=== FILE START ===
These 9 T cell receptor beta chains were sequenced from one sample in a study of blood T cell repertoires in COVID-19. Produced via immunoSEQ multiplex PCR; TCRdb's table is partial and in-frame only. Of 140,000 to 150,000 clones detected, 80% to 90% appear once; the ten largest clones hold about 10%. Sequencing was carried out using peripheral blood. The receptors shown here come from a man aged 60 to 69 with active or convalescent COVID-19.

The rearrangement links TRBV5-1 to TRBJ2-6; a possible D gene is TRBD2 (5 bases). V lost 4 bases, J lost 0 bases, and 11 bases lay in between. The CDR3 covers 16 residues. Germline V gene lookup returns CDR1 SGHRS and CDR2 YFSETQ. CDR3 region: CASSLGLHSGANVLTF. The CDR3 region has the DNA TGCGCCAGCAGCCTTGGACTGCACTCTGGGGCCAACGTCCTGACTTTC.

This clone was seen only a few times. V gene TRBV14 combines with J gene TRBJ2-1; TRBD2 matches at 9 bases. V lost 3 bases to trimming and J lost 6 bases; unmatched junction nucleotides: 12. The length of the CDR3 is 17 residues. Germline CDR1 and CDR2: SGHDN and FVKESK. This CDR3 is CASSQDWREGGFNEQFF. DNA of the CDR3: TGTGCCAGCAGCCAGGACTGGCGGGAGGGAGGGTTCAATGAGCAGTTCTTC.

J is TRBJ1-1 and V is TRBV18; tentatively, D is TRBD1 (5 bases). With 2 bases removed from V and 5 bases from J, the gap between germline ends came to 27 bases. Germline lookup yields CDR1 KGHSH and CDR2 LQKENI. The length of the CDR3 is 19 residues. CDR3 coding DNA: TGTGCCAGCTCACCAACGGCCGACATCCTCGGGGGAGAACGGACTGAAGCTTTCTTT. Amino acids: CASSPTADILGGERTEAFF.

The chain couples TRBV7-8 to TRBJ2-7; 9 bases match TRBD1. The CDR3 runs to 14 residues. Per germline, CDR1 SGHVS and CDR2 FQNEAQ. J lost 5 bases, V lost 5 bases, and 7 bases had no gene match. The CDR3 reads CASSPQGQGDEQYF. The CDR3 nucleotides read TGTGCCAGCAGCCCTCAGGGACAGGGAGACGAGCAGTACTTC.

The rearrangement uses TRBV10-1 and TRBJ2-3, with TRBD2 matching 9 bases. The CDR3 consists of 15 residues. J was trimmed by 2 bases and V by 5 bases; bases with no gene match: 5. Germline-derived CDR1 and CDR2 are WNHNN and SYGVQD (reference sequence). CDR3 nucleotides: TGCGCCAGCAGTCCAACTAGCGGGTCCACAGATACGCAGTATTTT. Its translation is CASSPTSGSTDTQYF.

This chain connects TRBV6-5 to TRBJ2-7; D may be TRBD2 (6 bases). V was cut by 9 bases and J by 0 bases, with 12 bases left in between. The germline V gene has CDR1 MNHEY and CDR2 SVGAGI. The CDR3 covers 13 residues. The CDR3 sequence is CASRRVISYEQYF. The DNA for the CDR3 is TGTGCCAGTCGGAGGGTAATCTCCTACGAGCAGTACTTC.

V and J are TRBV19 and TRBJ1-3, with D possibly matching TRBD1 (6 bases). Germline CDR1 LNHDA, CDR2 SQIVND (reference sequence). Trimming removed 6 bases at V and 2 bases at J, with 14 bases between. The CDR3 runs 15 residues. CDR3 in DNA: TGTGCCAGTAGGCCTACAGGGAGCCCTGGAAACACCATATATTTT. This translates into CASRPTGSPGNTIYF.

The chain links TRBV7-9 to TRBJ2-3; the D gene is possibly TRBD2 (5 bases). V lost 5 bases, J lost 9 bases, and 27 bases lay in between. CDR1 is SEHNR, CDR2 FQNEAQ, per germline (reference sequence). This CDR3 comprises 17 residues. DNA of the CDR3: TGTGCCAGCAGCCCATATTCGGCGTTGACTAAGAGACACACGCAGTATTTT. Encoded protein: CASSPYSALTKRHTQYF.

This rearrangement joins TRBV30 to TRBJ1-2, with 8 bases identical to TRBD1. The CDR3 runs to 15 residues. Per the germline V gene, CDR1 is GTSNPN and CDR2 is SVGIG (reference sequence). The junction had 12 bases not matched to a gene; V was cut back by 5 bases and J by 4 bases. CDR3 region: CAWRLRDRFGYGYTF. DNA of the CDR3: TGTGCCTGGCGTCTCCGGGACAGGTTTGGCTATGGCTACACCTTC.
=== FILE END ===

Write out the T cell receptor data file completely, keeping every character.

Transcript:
These 9 T cell receptor beta chains were sequenced from one sample in a study of blood T cell repertoires in COVID-19. Produced via immunoSEQ multiplex PCR; TCRdb's table is partial and in-frame only. Of 140,000 to 150,000 clones detected, 80% to 90% appear once; the ten largest clones hold about 10%. Sequencing was carried out using peripheral blood. The receptors shown here come from a man aged 60 to 69 with active or convalescent COVID-19.

The rearrangement links TRBV5-1 to TRBJ2-6; a possible D gene is TRBD2 (5 bases). V lost 4 bases, J lost 0 bases, and 11 bases lay in between. The CDR3 covers 16 residues. Germline V gene lookup returns CDR1 SGHRS and CDR2 YFSETQ. CDR3 region: CASSLGLHSGANVLTF. The CDR3 region has the DNA TGCGCCAGCAGCCTTGGACTGCACTCTGGGGCCAACGTCCTGACTTTC.

This clone was seen only a few times. V gene TRBV14 combines with J gene TRBJ2-1; TRBD2 matches at 9 bases. V lost 3 bases to trimming and J lost 6 bases; unmatched junction nucleotides: 12. The length of the CDR3 is 17 residues. Germline CDR1 and CDR2: SGHDN and FVKESK. This CDR3 is CASSQDWREGGFNEQFF. DNA of the CDR3: TGTGCCAGCAGCCAGGACTGGCGGGAGGGAGGGTTCAATGAGCAGTTCTTC.

J is TRBJ1-1 and V is TRBV18; tentatively, D is TRBD1 (5 bases). With 2 bases removed from V and 5 bases from J, the gap between germline ends came to 27 bases. Germline lookup yields CDR1 KGHSH and CDR2 LQKENI. The length of the CDR3 is 19 residues. CDR3 coding DNA: TGTGCCAGCTCACCAACGGCCGACATCCTCGGGGGAGAACGGACTGAAGCTTTCTTT. Amino acids: CASSPTADILGGERTEAFF.

The chain couples TRBV7-8 to TRBJ2-7; 9 bases match TRBD1. The CDR3 runs to 14 residues. Per germline, CDR1 SGHVS and CDR2 FQNEAQ. J lost 5 bases, V lost 5 bases, and 7 bases had no gene match. The CDR3 reads CASSPQGQGDEQYF. The CDR3 nucleotides read TGTGCCAGCAGCCCTCAGGGACAGGGAGACGAGCAGTACTTC.

The rearrangement uses TRBV10-1 and TRBJ2-3, with TRBD2 matching 9 bases. The CDR3 consists of 15 residues. J was trimmed by 2 bases and V by 5 bases; bases with no gene match: 5. Germline-derived CDR1 and CDR2 are WNHNN and SYGVQD (reference sequence). CDR3 nucleotides: TGCGCCAGCAGTCCAACTAGCGGGTCCACAGATACGCAGTATTTT. Its translation is CASSPTSGSTDTQYF.

This chain connects TRBV6-5 to TRBJ2-7; D may be TRBD2 (6 bases). V was cut by 9 bases and J by 0 bases, with 12 bases left in between. The germline V gene has CDR1 MNHEY and CDR2 SVGAGI. The CDR3 covers 13 residues. The CDR3 sequence is CASRRVISYEQYF. The DNA for the CDR3 is TGTGCCAGTCGGAGGGTAATCTCCTACGAGCAGTACTTC.

V and J are TRBV19 and TRBJ1-3, with D possibly matching TRBD1 (6 bases). Germline CDR1 LNHDA, CDR2 SQIVND (reference sequence). Trimming removed 6 bases at V and 2 bases at J, with 14 bases between. The CDR3 runs 15 residues. CDR3 in DNA: TGTGCCAGTAGGCCTACAGGGAGCCCTGGAAACACCATATATTTT. This translates into CASRPTGSPGNTIYF.

The chain links TRBV7-9 to TRBJ2-3; the D gene is possibly TRBD2 (5 bases). V lost 5 bases, J lost 9 bases, and 27 bases lay in between. CDR1 is SEHNR, CDR2 FQNEAQ, per germline (reference sequence). This CDR3 comprises 17 residues. DNA of the CDR3: TGTGCCAGCAGCCCATATTCGGCGTTGACTAAGAGACACACGCAGTATTTT. Encoded protein: CASSPYSALTKRHTQYF.

This rearrangement joins TRBV30 to TRBJ1-2, with 8 bases identical to TRBD1. The CDR3 runs to 15 residues. Per the germline V gene, CDR1 is GTSNPN and CDR2 is SVGIG (reference sequence). The junction had 12 bases not matched to a gene; V was cut back by 5 bases and J by 4 bases. CDR3 region: CAWRLRDRFGYGYTF. DNA of the CDR3: TGTGCCTGGCGTCTCCGGGACAGGTTTGGCTATGGCTACACCTTC.